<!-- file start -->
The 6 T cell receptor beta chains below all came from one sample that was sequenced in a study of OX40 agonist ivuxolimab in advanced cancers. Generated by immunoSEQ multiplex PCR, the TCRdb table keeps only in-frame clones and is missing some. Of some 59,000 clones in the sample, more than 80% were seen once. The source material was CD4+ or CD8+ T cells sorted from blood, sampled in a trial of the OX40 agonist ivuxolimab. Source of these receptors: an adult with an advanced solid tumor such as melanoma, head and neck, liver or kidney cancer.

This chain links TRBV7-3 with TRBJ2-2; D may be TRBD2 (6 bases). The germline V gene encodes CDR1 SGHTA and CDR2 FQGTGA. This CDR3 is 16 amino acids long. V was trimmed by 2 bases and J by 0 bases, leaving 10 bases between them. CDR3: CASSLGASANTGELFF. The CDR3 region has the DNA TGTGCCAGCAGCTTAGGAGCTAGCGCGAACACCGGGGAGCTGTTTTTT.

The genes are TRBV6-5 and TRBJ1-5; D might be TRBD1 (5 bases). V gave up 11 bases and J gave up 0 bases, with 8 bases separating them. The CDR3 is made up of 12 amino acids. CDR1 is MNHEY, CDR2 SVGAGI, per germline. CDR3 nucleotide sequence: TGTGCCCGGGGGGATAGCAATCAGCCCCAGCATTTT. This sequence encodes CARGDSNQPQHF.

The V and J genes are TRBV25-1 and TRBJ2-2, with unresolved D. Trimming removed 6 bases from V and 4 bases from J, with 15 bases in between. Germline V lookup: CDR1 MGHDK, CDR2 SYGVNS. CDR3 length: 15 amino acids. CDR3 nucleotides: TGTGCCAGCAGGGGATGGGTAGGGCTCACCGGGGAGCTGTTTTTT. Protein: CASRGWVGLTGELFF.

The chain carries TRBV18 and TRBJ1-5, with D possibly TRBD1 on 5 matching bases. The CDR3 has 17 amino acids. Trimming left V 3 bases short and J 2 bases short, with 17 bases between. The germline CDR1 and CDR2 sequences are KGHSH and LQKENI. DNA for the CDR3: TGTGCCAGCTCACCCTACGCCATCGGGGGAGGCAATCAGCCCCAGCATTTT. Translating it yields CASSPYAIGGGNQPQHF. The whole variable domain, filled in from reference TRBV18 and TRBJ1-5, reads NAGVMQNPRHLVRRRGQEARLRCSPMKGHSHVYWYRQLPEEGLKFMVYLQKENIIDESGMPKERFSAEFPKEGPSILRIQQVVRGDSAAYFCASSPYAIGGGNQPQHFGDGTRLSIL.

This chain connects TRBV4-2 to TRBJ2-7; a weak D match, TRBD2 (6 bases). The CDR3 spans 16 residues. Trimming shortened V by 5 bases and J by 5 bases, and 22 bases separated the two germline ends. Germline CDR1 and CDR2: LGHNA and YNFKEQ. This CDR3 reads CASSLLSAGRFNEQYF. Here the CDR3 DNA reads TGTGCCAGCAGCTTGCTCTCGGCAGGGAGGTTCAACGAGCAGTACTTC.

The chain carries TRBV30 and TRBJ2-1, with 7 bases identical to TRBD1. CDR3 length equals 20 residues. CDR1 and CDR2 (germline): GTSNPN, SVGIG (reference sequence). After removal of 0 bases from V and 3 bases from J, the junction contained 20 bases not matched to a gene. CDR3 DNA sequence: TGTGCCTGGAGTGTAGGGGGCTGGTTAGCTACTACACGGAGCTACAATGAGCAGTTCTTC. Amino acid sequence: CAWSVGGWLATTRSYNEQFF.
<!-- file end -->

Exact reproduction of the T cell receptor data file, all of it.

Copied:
The 6 T cell receptor beta chains below all came from one sample that was sequenced in a study of OX40 agonist ivuxolimab in advanced cancers. Generated by immunoSEQ multiplex PCR, the TCRdb table keeps only in-frame clones and is missing some. Of some 59,000 clones in the sample, more than 80% were seen once. The source material was CD4+ or CD8+ T cells sorted from blood, sampled in a trial of the OX40 agonist ivuxolimab. Source of these receptors: an adult with an advanced solid tumor such as melanoma, head and neck, liver or kidney cancer.

This chain links TRBV7-3 with TRBJ2-2; D may be TRBD2 (6 bases). The germline V gene encodes CDR1 SGHTA and CDR2 FQGTGA. This CDR3 is 16 amino acids long. V was trimmed by 2 bases and J by 0 bases, leaving 10 bases between them. CDR3: CASSLGASANTGELFF. The CDR3 region has the DNA TGTGCCAGCAGCTTAGGAGCTAGCGCGAACACCGGGGAGCTGTTTTTT.

The genes are TRBV6-5 and TRBJ1-5; D might be TRBD1 (5 bases). V gave up 11 bases and J gave up 0 bases, with 8 bases separating them. The CDR3 is made up of 12 amino acids. CDR1 is MNHEY, CDR2 SVGAGI, per germline. CDR3 nucleotide sequence: TGTGCCCGGGGGGATAGCAATCAGCCCCAGCATTTT. This sequence encodes CARGDSNQPQHF.

The V and J genes are TRBV25-1 and TRBJ2-2, with unresolved D. Trimming removed 6 bases from V and 4 bases from J, with 15 bases in between. Germline V lookup: CDR1 MGHDK, CDR2 SYGVNS. CDR3 length: 15 amino acids. CDR3 nucleotides: TGTGCCAGCAGGGGATGGGTAGGGCTCACCGGGGAGCTGTTTTTT. Protein: CASRGWVGLTGELFF.

The chain carries TRBV18 and TRBJ1-5, with D possibly TRBD1 on 5 matching bases. The CDR3 has 17 amino acids. Trimming left V 3 bases short and J 2 bases short, with 17 bases between. The germline CDR1 and CDR2 sequences are KGHSH and LQKENI. DNA for the CDR3: TGTGCCAGCTCACCCTACGCCATCGGGGGAGGCAATCAGCCCCAGCATTTT. Translating it yields CASSPYAIGGGNQPQHF. The whole variable domain, filled in from reference TRBV18 and TRBJ1-5, reads NAGVMQNPRHLVRRRGQEARLRCSPMKGHSHVYWYRQLPEEGLKFMVYLQKENIIDESGMPKERFSAEFPKEGPSILRIQQVVRGDSAAYFCASSPYAIGGGNQPQHFGDGTRLSIL.

This chain connects TRBV4-2 to TRBJ2-7; a weak D match, TRBD2 (6 bases). The CDR3 spans 16 residues. Trimming shortened V by 5 bases and J by 5 bases, and 22 bases separated the two germline ends. Germline CDR1 and CDR2: LGHNA and YNFKEQ. This CDR3 reads CASSLLSAGRFNEQYF. Here the CDR3 DNA reads TGTGCCAGCAGCTTGCTCTCGGCAGGGAGGTTCAACGAGCAGTACTTC.

The chain carries TRBV30 and TRBJ2-1, with 7 bases identical to TRBD1. CDR3 length equals 20 residues. CDR1 and CDR2 (germline): GTSNPN, SVGIG (reference sequence). After removal of 0 bases from V and 3 bases from J, the junction contained 20 bases not matched to a gene. CDR3 DNA sequence: TGTGCCTGGAGTGTAGGGGGCTGGTTAGCTACTACACGGAGCTACAATGAGCAGTTCTTC. Amino acid sequence: CAWSVGGWLATTRSYNEQFF.